These are just the tips on my parenting iceberg. There are so many other examples – I can’t recall one time I have punished kids number two and three beyond telling them not to do something. Yet my first child has had so many time-outs it rivaled her time-ins. We have reels of videos of our oldest saying her ABC’s before she was two, but I had to give my second child a crash course on them the day before she started kindergarten.

With each child I’ve birthed, my parenting persona has done a triple toe loop. My over-bearing grip loosened with my second child, and then relaxed almost completely with my third. I’m inclined to blame it on my laziness, but I see it happening in families around me as well: generally speaking, parents chill more with each passing baby.

I once read a book about how your birth order affects your personality, suitably titled Birth Order and You (there was no chapter about being the ninth child, however, so no clues into my own quirks and oddities – judging by my own parenting, it’s amazing I was even named.) Otherwise, it was strangely accurate in its depictions of oldest, middle, youngest, and only children – I recognized a few of my siblings, and lots of my friends, in its characterizations. It’s fair to assume these personality traits are borne from the expectations and treatment by their main influences, their parents.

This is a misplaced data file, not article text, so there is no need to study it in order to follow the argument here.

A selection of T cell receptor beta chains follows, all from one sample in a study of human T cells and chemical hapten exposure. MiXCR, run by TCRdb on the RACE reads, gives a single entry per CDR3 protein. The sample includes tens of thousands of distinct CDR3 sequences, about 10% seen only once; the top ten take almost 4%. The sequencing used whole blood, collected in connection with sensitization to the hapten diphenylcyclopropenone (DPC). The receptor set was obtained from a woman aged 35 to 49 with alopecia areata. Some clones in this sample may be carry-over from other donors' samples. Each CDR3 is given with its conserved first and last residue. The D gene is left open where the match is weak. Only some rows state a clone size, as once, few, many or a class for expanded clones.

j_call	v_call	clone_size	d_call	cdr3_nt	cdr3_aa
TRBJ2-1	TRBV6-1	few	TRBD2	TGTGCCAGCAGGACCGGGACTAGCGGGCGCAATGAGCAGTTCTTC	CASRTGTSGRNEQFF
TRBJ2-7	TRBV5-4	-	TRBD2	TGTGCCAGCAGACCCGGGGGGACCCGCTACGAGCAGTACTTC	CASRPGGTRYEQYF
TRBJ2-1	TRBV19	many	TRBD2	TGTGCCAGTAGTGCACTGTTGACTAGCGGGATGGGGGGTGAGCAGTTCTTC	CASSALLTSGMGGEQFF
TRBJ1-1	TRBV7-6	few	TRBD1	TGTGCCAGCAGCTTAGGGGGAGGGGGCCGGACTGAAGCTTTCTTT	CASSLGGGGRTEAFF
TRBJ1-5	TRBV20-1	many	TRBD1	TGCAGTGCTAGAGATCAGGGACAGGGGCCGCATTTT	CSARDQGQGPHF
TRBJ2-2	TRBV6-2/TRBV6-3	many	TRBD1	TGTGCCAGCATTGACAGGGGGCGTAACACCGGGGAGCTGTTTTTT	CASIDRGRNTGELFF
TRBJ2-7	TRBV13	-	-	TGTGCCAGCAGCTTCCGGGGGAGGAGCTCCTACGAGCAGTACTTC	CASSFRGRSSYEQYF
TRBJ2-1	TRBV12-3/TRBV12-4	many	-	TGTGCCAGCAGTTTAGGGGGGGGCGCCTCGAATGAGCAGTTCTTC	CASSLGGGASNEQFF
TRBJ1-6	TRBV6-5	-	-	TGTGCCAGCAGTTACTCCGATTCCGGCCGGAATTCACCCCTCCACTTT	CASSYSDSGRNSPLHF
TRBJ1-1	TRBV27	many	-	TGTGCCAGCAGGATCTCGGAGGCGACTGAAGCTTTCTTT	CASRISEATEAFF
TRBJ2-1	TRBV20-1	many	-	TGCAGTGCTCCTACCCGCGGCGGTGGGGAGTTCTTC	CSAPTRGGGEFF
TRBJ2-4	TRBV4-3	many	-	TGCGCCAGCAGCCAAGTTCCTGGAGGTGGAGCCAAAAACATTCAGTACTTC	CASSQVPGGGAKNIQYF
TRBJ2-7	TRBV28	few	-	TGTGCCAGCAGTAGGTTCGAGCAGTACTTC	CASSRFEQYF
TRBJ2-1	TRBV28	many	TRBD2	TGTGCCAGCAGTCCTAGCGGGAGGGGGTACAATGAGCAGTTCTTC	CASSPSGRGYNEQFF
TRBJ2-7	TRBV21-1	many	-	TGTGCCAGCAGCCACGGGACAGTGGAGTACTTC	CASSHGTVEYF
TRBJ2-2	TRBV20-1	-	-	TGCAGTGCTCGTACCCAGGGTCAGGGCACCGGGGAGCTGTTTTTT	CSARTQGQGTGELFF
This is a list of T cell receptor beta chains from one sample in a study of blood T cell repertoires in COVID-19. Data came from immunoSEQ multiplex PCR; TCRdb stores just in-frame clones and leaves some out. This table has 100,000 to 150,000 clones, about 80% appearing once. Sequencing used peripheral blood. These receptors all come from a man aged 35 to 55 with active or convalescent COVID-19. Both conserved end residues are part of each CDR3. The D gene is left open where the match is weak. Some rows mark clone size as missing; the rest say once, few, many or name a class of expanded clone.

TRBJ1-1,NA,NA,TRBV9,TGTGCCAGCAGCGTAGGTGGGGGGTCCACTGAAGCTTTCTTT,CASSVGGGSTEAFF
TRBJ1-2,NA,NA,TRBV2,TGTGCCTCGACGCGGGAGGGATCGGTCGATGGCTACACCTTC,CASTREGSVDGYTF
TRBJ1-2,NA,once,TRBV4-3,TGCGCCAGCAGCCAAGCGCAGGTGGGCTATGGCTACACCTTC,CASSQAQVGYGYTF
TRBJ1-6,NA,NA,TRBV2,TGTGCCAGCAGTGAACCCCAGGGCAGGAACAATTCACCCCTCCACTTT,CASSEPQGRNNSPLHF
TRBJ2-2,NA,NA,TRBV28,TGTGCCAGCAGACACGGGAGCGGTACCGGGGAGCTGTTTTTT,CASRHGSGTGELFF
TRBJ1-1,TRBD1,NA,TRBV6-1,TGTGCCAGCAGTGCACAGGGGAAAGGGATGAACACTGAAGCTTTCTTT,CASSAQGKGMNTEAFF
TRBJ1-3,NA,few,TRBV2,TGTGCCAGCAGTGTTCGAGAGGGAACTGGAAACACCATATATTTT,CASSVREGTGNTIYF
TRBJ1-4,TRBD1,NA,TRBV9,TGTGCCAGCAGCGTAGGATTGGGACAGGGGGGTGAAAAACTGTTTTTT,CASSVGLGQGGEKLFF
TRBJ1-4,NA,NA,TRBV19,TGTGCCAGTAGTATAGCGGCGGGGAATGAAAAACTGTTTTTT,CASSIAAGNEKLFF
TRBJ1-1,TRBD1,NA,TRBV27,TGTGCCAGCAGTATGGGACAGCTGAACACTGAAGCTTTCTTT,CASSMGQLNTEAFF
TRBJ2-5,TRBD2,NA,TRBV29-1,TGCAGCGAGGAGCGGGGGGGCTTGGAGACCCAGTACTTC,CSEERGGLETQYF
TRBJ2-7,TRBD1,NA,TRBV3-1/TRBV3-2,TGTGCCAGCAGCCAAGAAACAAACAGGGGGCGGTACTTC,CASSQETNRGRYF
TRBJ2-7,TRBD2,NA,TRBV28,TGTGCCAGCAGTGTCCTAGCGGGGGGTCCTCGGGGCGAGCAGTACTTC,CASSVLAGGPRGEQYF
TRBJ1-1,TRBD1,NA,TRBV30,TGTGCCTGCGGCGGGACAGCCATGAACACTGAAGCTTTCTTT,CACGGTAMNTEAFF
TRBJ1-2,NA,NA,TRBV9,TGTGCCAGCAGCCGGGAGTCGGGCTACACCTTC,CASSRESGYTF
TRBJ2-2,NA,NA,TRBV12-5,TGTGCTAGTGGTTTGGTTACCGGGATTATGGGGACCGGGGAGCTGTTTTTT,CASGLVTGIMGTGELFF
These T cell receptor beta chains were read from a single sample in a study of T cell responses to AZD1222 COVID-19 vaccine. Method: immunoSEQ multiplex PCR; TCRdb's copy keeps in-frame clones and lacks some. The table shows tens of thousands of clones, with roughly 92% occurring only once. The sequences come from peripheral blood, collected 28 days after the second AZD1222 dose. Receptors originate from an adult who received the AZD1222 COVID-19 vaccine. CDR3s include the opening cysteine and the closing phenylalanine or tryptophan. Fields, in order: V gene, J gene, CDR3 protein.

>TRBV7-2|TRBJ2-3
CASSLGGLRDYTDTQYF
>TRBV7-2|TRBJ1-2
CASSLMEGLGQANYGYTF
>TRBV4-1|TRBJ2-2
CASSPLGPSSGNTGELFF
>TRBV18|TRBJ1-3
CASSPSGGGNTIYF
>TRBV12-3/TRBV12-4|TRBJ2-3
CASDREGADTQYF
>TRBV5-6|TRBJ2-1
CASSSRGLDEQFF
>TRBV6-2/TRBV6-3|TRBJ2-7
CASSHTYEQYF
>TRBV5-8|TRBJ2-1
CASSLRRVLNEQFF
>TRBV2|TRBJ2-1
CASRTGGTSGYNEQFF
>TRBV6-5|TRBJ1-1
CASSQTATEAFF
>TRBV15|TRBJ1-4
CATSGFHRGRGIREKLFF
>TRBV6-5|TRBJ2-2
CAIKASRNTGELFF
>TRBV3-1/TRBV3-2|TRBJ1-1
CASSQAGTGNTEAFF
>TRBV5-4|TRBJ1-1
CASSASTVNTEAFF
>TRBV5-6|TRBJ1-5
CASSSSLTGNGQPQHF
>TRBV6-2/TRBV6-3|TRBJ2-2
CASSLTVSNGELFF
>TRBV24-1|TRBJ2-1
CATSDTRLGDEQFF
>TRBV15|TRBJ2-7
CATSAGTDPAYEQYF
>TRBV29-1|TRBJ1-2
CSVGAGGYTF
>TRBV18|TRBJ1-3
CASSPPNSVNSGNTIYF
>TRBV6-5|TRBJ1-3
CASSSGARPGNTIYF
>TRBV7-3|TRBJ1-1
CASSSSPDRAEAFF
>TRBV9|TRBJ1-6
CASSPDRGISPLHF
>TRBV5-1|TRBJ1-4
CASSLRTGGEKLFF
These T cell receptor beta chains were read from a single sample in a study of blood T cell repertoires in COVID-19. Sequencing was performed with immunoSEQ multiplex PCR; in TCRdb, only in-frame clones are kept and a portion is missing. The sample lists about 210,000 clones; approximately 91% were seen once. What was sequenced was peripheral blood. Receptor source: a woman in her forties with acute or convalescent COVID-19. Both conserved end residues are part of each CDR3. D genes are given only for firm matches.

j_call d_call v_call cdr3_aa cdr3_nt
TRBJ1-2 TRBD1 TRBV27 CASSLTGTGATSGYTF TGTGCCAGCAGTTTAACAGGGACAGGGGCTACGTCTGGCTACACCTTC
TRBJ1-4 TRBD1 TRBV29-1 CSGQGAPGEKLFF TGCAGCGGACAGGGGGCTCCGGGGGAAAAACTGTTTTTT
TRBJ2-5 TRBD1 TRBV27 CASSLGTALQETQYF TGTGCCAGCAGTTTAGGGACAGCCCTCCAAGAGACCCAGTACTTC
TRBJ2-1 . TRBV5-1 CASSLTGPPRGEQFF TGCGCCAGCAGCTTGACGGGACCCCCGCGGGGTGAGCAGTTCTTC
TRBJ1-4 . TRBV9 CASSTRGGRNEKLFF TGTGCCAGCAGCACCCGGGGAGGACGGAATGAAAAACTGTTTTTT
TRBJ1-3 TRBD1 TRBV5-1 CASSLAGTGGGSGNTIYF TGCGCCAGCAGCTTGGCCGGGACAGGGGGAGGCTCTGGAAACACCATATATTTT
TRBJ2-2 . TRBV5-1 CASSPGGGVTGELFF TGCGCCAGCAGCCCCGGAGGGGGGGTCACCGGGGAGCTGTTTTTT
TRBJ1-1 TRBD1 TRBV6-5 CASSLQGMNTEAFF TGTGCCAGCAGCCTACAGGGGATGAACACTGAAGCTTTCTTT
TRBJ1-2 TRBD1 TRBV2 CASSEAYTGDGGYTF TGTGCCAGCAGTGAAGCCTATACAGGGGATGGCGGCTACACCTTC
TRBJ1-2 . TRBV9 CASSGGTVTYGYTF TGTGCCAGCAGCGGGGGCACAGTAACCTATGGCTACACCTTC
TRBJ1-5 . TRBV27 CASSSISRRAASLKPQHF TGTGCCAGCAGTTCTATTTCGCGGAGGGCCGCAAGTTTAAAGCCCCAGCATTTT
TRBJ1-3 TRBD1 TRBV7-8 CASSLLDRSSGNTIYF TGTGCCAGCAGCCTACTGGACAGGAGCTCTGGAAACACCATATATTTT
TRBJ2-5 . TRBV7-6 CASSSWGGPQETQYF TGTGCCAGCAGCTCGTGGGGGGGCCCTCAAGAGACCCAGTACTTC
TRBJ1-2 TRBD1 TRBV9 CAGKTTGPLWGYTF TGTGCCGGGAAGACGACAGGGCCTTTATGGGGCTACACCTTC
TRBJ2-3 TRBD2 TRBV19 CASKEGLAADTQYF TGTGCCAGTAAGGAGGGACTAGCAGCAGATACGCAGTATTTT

So I’m part of a predictable trend that creates headstrong firstborns, peacekeeping middle children, and smart but spoiled youngest children. (As my baby hogs my pillow, I detect a slight smile on her slumbering lips, and although my shoulder is killing me, I don’t dare change positions in the event that I wake her.) At least there is comfort in numbers.

Do you fit the birth order stereotypes? And if you’re a parent, have you unwittingly changed your tactics as your herd has grown?

Advertisements
  1. Mel
    March 27, 2012 at 1:16 am